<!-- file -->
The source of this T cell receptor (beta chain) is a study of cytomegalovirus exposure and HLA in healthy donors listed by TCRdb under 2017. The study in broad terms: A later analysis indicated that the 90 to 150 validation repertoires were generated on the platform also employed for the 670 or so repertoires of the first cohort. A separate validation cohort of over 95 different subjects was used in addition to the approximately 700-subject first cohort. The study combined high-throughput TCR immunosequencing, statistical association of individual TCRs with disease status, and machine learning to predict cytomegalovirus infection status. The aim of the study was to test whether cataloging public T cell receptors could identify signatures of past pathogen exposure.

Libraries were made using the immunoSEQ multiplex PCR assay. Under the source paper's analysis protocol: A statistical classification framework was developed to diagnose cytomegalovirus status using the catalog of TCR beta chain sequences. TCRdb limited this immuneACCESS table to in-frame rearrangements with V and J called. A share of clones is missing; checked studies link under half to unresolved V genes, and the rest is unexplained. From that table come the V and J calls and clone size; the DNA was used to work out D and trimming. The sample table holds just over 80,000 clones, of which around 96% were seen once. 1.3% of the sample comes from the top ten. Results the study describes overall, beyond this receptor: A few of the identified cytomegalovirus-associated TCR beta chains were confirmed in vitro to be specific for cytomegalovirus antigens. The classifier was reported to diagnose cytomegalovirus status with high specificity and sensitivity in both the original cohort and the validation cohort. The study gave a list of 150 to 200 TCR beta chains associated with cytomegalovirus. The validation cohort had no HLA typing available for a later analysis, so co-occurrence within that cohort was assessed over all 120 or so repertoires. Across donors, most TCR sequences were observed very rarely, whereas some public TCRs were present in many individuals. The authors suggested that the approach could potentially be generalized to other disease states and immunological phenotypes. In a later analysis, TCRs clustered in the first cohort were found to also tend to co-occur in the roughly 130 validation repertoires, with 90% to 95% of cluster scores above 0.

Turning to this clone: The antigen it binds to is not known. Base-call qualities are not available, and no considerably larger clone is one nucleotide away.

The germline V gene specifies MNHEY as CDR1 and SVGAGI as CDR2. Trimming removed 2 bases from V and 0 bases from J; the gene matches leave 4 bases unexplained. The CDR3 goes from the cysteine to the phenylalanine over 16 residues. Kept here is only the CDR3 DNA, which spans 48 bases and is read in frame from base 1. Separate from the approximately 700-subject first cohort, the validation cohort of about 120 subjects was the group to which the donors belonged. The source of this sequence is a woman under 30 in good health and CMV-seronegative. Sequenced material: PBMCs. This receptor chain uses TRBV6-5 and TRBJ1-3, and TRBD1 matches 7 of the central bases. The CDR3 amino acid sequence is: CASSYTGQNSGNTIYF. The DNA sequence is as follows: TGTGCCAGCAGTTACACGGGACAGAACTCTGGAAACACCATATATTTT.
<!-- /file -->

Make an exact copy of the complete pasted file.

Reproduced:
The source of this T cell receptor (beta chain) is a study of cytomegalovirus exposure and HLA in healthy donors listed by TCRdb under 2017. The study in broad terms: A later analysis indicated that the 90 to 150 validation repertoires were generated on the platform also employed for the 670 or so repertoires of the first cohort. A separate validation cohort of over 95 different subjects was used in addition to the approximately 700-subject first cohort. The study combined high-throughput TCR immunosequencing, statistical association of individual TCRs with disease status, and machine learning to predict cytomegalovirus infection status. The aim of the study was to test whether cataloging public T cell receptors could identify signatures of past pathogen exposure.

Libraries were made using the immunoSEQ multiplex PCR assay. Under the source paper's analysis protocol: A statistical classification framework was developed to diagnose cytomegalovirus status using the catalog of TCR beta chain sequences. TCRdb limited this immuneACCESS table to in-frame rearrangements with V and J called. A share of clones is missing; checked studies link under half to unresolved V genes, and the rest is unexplained. From that table come the V and J calls and clone size; the DNA was used to work out D and trimming. The sample table holds just over 80,000 clones, of which around 96% were seen once. 1.3% of the sample comes from the top ten. Results the study describes overall, beyond this receptor: A few of the identified cytomegalovirus-associated TCR beta chains were confirmed in vitro to be specific for cytomegalovirus antigens. The classifier was reported to diagnose cytomegalovirus status with high specificity and sensitivity in both the original cohort and the validation cohort. The study gave a list of 150 to 200 TCR beta chains associated with cytomegalovirus. The validation cohort had no HLA typing available for a later analysis, so co-occurrence within that cohort was assessed over all 120 or so repertoires. Across donors, most TCR sequences were observed very rarely, whereas some public TCRs were present in many individuals. The authors suggested that the approach could potentially be generalized to other disease states and immunological phenotypes. In a later analysis, TCRs clustered in the first cohort were found to also tend to co-occur in the roughly 130 validation repertoires, with 90% to 95% of cluster scores above 0.

Turning to this clone: The antigen it binds to is not known. Base-call qualities are not available, and no considerably larger clone is one nucleotide away.

The germline V gene specifies MNHEY as CDR1 and SVGAGI as CDR2. Trimming removed 2 bases from V and 0 bases from J; the gene matches leave 4 bases unexplained. The CDR3 goes from the cysteine to the phenylalanine over 16 residues. Kept here is only the CDR3 DNA, which spans 48 bases and is read in frame from base 1. Separate from the approximately 700-subject first cohort, the validation cohort of about 120 subjects was the group to which the donors belonged. The source of this sequence is a woman under 30 in good health and CMV-seronegative. Sequenced material: PBMCs. This receptor chain uses TRBV6-5 and TRBJ1-3, and TRBD1 matches 7 of the central bases. The CDR3 amino acid sequence is: CASSYTGQNSGNTIYF. The DNA sequence is as follows: TGTGCCAGCAGTTACACGGGACAGAACTCTGGAAACACCATATATTTT.